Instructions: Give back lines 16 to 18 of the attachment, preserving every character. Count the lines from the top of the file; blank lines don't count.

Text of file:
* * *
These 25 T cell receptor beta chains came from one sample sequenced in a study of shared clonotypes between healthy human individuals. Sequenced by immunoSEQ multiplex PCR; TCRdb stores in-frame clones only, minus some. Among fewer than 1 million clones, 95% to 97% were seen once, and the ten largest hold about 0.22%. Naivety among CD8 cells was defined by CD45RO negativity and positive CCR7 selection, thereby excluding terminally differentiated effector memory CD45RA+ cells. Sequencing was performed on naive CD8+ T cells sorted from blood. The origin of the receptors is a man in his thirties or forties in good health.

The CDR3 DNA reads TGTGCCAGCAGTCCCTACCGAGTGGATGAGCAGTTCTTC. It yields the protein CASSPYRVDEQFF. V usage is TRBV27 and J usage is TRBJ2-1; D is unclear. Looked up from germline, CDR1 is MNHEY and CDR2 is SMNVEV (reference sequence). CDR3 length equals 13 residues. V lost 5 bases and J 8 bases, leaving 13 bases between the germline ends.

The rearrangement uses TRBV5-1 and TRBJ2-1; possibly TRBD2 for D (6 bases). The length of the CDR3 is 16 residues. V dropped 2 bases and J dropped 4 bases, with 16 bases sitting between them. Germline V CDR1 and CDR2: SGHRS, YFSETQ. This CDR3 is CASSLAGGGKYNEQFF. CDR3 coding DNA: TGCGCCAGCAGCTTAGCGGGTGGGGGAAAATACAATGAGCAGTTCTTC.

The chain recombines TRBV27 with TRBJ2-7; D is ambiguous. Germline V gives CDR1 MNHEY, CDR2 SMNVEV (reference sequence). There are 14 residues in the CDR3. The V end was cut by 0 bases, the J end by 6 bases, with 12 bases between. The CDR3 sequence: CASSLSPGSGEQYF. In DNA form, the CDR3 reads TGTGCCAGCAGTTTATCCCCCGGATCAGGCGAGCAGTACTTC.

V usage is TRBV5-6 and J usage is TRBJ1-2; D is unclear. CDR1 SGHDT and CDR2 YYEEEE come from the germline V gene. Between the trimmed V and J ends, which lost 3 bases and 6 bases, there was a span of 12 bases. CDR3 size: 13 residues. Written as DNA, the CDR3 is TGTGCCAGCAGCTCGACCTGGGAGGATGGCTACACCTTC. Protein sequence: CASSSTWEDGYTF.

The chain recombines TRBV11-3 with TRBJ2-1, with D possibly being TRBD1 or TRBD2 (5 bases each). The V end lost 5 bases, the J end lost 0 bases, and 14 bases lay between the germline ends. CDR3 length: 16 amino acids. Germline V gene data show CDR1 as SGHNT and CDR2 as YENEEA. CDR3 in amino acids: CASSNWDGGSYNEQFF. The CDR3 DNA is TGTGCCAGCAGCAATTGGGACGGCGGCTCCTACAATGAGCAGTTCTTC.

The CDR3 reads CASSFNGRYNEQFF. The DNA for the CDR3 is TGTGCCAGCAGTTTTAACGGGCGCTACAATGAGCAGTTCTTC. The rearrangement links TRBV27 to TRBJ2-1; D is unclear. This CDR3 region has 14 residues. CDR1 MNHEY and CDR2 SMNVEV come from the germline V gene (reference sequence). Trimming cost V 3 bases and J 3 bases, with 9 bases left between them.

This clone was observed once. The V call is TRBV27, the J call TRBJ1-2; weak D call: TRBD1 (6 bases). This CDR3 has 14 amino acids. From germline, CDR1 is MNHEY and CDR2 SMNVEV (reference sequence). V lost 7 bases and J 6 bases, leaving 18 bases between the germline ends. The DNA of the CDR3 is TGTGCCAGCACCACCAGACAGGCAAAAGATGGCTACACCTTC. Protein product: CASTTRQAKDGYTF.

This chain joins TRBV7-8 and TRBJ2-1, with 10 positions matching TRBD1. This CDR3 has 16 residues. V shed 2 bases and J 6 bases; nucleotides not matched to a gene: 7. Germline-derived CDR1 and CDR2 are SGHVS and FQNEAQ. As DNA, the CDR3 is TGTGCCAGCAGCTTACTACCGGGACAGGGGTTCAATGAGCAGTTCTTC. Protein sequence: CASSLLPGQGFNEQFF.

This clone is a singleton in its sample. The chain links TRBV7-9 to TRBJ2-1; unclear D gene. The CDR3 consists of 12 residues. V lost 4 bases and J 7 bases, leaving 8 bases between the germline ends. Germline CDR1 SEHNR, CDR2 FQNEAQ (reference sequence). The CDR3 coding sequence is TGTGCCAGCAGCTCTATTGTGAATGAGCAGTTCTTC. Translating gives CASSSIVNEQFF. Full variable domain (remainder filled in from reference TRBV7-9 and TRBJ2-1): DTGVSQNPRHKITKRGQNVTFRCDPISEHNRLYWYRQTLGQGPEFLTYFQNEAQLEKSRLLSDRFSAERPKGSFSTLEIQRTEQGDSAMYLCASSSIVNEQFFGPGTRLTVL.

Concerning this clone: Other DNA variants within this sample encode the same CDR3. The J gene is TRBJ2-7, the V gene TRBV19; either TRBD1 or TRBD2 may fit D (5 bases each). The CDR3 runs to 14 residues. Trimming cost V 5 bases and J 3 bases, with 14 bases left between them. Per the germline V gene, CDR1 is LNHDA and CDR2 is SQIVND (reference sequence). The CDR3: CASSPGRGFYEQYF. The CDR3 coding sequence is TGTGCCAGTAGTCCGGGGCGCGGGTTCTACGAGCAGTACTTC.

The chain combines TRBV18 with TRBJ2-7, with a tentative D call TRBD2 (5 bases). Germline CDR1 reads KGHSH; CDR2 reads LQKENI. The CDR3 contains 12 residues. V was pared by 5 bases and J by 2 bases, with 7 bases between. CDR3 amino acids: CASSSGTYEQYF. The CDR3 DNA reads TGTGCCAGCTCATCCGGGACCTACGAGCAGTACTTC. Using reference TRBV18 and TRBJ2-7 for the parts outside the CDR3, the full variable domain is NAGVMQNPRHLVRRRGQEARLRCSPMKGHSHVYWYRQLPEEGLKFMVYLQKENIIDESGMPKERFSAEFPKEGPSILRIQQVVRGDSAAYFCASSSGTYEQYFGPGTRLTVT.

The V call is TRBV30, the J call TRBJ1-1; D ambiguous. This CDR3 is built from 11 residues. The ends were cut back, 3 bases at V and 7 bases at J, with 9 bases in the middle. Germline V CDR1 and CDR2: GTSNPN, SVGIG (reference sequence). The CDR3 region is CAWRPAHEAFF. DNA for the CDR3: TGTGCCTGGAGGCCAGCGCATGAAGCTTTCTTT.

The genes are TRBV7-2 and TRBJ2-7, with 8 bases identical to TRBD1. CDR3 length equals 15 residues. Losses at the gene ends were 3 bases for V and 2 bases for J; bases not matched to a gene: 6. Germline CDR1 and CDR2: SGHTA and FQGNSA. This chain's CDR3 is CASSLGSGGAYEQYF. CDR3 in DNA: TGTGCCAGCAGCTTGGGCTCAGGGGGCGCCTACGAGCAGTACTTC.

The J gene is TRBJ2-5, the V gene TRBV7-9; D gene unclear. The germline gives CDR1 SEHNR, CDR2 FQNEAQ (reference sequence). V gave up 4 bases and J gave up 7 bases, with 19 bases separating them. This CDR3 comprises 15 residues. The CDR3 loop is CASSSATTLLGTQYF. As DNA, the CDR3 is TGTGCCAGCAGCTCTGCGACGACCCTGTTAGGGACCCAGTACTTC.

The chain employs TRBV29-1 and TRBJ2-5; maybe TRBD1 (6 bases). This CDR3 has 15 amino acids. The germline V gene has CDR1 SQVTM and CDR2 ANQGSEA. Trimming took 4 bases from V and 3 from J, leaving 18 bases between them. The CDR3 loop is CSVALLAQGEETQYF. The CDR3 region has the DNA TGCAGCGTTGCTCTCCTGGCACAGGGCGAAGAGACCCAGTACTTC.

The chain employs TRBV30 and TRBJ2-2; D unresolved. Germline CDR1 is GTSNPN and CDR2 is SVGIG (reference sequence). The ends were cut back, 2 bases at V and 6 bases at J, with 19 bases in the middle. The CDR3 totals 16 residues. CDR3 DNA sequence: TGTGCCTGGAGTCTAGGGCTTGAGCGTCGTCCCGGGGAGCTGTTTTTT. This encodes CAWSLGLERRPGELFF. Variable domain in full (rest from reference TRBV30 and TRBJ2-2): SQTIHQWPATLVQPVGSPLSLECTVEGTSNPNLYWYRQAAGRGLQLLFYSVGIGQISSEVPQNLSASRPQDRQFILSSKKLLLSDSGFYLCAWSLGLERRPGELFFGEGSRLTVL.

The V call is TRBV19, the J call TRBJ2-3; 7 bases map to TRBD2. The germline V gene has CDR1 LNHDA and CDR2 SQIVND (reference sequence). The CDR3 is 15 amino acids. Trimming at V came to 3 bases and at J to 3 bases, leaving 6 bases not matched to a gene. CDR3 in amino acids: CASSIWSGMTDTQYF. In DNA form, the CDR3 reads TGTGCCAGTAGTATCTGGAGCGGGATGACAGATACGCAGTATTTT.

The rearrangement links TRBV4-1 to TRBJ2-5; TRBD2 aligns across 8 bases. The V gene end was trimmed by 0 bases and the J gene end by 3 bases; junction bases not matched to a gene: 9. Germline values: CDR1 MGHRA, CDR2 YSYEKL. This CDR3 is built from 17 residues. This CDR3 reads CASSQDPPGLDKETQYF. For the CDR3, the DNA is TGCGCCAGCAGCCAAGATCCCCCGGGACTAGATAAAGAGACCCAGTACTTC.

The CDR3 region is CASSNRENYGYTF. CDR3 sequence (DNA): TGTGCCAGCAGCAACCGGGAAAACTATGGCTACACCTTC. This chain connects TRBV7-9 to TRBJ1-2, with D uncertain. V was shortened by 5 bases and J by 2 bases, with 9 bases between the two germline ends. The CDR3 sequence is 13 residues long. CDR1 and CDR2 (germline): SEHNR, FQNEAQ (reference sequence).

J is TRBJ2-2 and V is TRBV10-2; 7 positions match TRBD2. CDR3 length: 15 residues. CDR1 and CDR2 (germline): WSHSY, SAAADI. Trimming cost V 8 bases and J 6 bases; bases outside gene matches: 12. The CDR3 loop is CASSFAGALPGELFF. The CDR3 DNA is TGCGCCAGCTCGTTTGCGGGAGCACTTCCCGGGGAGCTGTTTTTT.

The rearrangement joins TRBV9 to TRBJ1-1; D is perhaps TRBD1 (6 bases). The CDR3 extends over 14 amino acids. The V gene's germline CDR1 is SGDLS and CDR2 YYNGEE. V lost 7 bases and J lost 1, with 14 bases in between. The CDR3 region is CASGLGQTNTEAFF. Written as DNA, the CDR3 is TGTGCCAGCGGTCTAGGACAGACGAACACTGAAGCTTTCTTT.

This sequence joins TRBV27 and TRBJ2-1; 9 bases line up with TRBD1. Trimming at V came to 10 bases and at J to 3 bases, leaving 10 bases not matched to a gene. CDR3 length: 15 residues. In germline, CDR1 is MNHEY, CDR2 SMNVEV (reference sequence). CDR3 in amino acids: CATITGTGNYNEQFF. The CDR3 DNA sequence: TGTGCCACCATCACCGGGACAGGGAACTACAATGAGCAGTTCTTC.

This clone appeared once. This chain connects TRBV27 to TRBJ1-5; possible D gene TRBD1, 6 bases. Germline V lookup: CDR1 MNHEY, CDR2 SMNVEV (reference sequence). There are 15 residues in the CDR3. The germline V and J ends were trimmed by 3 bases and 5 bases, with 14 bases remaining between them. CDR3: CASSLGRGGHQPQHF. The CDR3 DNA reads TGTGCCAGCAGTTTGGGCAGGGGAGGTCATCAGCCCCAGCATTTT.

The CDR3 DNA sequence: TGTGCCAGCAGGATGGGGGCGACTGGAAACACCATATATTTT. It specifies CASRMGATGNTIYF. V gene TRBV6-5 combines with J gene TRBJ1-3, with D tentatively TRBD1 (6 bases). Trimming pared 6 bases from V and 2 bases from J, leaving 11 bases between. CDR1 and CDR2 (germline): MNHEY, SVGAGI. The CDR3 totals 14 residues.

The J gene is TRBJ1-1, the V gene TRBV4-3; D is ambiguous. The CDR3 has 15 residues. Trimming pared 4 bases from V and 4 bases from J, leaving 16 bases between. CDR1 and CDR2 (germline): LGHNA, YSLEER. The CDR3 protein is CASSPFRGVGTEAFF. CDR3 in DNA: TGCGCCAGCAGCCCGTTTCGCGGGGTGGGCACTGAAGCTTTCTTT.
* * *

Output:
The chain employs TRBV29-1 and TRBJ2-5; maybe TRBD1 (6 bases). This CDR3 has 15 amino acids. The germline V gene has CDR1 SQVTM and CDR2 ANQGSEA. Trimming took 4 bases from V and 3 from J, leaving 18 bases between them. The CDR3 loop is CSVALLAQGEETQYF. The CDR3 region has the DNA TGCAGCGTTGCTCTCCTGGCACAGGGCGAAGAGACCCAGTACTTC.

The chain employs TRBV30 and TRBJ2-2; D unresolved. Germline CDR1 is GTSNPN and CDR2 is SVGIG (reference sequence). The ends were cut back, 2 bases at V and 6 bases at J, with 19 bases in the middle. The CDR3 totals 16 residues. CDR3 DNA sequence: TGTGCCTGGAGTCTAGGGCTTGAGCGTCGTCCCGGGGAGCTGTTTTTT. This encodes CAWSLGLERRPGELFF. Variable domain in full (rest from reference TRBV30 and TRBJ2-2): SQTIHQWPATLVQPVGSPLSLECTVEGTSNPNLYWYRQAAGRGLQLLFYSVGIGQISSEVPQNLSASRPQDRQFILSSKKLLLSDSGFYLCAWSLGLERRPGELFFGEGSRLTVL.

The V call is TRBV19, the J call TRBJ2-3; 7 bases map to TRBD2. The germline V gene has CDR1 LNHDA and CDR2 SQIVND (reference sequence). The CDR3 is 15 amino acids. Trimming at V came to 3 bases and at J to 3 bases, leaving 6 bases not matched to a gene. CDR3 in amino acids: CASSIWSGMTDTQYF. In DNA form, the CDR3 reads TGTGCCAGTAGTATCTGGAGCGGGATGACAGATACGCAGTATTTT.